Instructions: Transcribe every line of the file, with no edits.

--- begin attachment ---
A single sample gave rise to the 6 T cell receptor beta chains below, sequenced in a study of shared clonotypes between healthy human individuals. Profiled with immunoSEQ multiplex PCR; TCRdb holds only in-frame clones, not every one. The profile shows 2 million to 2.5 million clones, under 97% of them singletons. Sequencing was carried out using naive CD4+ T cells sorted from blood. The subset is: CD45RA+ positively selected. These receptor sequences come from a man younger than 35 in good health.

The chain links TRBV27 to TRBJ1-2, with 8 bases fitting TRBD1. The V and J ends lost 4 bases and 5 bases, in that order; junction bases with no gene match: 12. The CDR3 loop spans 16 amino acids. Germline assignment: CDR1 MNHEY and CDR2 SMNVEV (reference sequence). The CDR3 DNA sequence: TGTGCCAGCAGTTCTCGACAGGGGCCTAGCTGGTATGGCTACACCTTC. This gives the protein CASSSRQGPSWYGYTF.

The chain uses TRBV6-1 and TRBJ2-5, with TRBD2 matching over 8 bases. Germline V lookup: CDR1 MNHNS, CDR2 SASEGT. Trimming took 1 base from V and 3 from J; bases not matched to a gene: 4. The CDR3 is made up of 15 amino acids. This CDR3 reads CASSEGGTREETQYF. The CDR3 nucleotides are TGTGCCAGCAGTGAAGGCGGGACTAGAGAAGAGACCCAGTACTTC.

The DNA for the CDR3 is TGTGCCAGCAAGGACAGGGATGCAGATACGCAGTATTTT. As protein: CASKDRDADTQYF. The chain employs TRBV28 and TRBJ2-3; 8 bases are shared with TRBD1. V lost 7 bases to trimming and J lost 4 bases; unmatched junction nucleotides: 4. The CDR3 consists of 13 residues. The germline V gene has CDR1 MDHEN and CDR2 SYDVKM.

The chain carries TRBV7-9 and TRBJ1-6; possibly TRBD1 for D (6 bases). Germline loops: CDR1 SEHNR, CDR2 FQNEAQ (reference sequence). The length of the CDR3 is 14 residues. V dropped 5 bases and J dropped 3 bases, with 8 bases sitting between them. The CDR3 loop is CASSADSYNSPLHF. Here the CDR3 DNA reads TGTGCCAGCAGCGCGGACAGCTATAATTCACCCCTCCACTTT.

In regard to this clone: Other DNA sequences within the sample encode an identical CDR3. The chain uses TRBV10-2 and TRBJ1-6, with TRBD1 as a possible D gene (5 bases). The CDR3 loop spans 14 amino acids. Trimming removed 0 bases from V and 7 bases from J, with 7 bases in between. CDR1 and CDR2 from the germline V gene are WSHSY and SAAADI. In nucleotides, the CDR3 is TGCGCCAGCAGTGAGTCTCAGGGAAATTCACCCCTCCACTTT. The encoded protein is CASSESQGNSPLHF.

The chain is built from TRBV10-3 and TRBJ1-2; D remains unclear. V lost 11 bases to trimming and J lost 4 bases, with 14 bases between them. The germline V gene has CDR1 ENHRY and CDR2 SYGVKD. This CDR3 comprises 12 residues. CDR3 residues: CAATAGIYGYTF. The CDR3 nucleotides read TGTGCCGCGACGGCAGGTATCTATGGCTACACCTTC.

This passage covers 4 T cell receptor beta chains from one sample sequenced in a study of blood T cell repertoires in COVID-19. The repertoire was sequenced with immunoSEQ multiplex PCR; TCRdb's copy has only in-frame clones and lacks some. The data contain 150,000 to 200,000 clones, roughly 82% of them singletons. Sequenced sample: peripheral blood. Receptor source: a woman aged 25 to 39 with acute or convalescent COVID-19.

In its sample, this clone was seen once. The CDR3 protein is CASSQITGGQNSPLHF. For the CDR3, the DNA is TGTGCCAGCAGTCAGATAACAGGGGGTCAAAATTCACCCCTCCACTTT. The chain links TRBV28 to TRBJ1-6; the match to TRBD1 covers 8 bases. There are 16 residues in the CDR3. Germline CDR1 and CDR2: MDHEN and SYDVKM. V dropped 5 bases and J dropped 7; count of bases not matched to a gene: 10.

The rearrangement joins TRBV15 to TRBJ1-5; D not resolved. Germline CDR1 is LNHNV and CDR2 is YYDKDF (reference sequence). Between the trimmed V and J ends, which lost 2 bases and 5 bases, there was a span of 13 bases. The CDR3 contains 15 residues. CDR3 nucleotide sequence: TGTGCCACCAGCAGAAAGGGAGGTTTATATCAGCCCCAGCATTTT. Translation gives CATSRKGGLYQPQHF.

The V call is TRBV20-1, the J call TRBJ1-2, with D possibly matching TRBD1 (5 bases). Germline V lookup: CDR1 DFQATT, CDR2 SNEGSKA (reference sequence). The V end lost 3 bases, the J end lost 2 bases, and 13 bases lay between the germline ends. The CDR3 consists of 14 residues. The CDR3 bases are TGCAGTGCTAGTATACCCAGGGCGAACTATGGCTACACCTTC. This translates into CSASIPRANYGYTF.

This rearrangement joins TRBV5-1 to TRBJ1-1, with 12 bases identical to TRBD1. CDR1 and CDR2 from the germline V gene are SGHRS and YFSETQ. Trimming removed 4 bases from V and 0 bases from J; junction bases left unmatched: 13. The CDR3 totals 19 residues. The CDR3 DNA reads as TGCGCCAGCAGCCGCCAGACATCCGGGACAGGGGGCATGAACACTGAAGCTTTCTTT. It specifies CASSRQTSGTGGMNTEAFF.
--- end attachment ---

A single sample gave rise to the 6 T cell receptor beta chains below, sequenced in a study of shared clonotypes between healthy human individuals. Profiled with immunoSEQ multiplex PCR; TCRdb holds only in-frame clones, not every one. The profile shows 2 million to 2.5 million clones, under 97% of them singletons. Sequencing was carried out using naive CD4+ T cells sorted from blood. The subset is: CD45RA+ positively selected. These receptor sequences come from a man younger than 35 in good health.

The chain links TRBV27 to TRBJ1-2, with 8 bases fitting TRBD1. The V and J ends lost 4 bases and 5 bases, in that order; junction bases with no gene match: 12. The CDR3 loop spans 16 amino acids. Germline assignment: CDR1 MNHEY and CDR2 SMNVEV (reference sequence). The CDR3 DNA sequence: TGTGCCAGCAGTTCTCGACAGGGGCCTAGCTGGTATGGCTACACCTTC. This gives the protein CASSSRQGPSWYGYTF.

The chain uses TRBV6-1 and TRBJ2-5, with TRBD2 matching over 8 bases. Germline V lookup: CDR1 MNHNS, CDR2 SASEGT. Trimming took 1 base from V and 3 from J; bases not matched to a gene: 4. The CDR3 is made up of 15 amino acids. This CDR3 reads CASSEGGTREETQYF. The CDR3 nucleotides are TGTGCCAGCAGTGAAGGCGGGACTAGAGAAGAGACCCAGTACTTC.

The DNA for the CDR3 is TGTGCCAGCAAGGACAGGGATGCAGATACGCAGTATTTT. As protein: CASKDRDADTQYF. The chain employs TRBV28 and TRBJ2-3; 8 bases are shared with TRBD1. V lost 7 bases to trimming and J lost 4 bases; unmatched junction nucleotides: 4. The CDR3 consists of 13 residues. The germline V gene has CDR1 MDHEN and CDR2 SYDVKM.

The chain carries TRBV7-9 and TRBJ1-6; possibly TRBD1 for D (6 bases). Germline loops: CDR1 SEHNR, CDR2 FQNEAQ (reference sequence). The length of the CDR3 is 14 residues. V dropped 5 bases and J dropped 3 bases, with 8 bases sitting between them. The CDR3 loop is CASSADSYNSPLHF. Here the CDR3 DNA reads TGTGCCAGCAGCGCGGACAGCTATAATTCACCCCTCCACTTT.

In regard to this clone: Other DNA sequences within the sample encode an identical CDR3. The chain uses TRBV10-2 and TRBJ1-6, with TRBD1 as a possible D gene (5 bases). The CDR3 loop spans 14 amino acids. Trimming removed 0 bases from V and 7 bases from J, with 7 bases in between. CDR1 and CDR2 from the germline V gene are WSHSY and SAAADI. In nucleotides, the CDR3 is TGCGCCAGCAGTGAGTCTCAGGGAAATTCACCCCTCCACTTT. The encoded protein is CASSESQGNSPLHF.

The chain is built from TRBV10-3 and TRBJ1-2; D remains unclear. V lost 11 bases to trimming and J lost 4 bases, with 14 bases between them. The germline V gene has CDR1 ENHRY and CDR2 SYGVKD. This CDR3 comprises 12 residues. CDR3 residues: CAATAGIYGYTF. The CDR3 nucleotides read TGTGCCGCGACGGCAGGTATCTATGGCTACACCTTC.

This passage covers 4 T cell receptor beta chains from one sample sequenced in a study of blood T cell repertoires in COVID-19. The repertoire was sequenced with immunoSEQ multiplex PCR; TCRdb's copy has only in-frame clones and lacks some. The data contain 150,000 to 200,000 clones, roughly 82% of them singletons. Sequenced sample: peripheral blood. Receptor source: a woman aged 25 to 39 with acute or convalescent COVID-19.

In its sample, this clone was seen once. The CDR3 protein is CASSQITGGQNSPLHF. For the CDR3, the DNA is TGTGCCAGCAGTCAGATAACAGGGGGTCAAAATTCACCCCTCCACTTT. The chain links TRBV28 to TRBJ1-6; the match to TRBD1 covers 8 bases. There are 16 residues in the CDR3. Germline CDR1 and CDR2: MDHEN and SYDVKM. V dropped 5 bases and J dropped 7; count of bases not matched to a gene: 10.

The rearrangement joins TRBV15 to TRBJ1-5; D not resolved. Germline CDR1 is LNHNV and CDR2 is YYDKDF (reference sequence). Between the trimmed V and J ends, which lost 2 bases and 5 bases, there was a span of 13 bases. The CDR3 contains 15 residues. CDR3 nucleotide sequence: TGTGCCACCAGCAGAAAGGGAGGTTTATATCAGCCCCAGCATTTT. Translation gives CATSRKGGLYQPQHF.

The V call is TRBV20-1, the J call TRBJ1-2, with D possibly matching TRBD1 (5 bases). Germline V lookup: CDR1 DFQATT, CDR2 SNEGSKA (reference sequence). The V end lost 3 bases, the J end lost 2 bases, and 13 bases lay between the germline ends. The CDR3 consists of 14 residues. The CDR3 bases are TGCAGTGCTAGTATACCCAGGGCGAACTATGGCTACACCTTC. This translates into CSASIPRANYGYTF.

This rearrangement joins TRBV5-1 to TRBJ1-1, with 12 bases identical to TRBD1. CDR1 and CDR2 from the germline V gene are SGHRS and YFSETQ. Trimming removed 4 bases from V and 0 bases from J; junction bases left unmatched: 13. The CDR3 totals 19 residues. The CDR3 DNA reads as TGCGCCAGCAGCCGCCAGACATCCGGGACAGGGGGCATGAACACTGAAGCTTTCTTT. It specifies CASSRQTSGTGGMNTEAFF.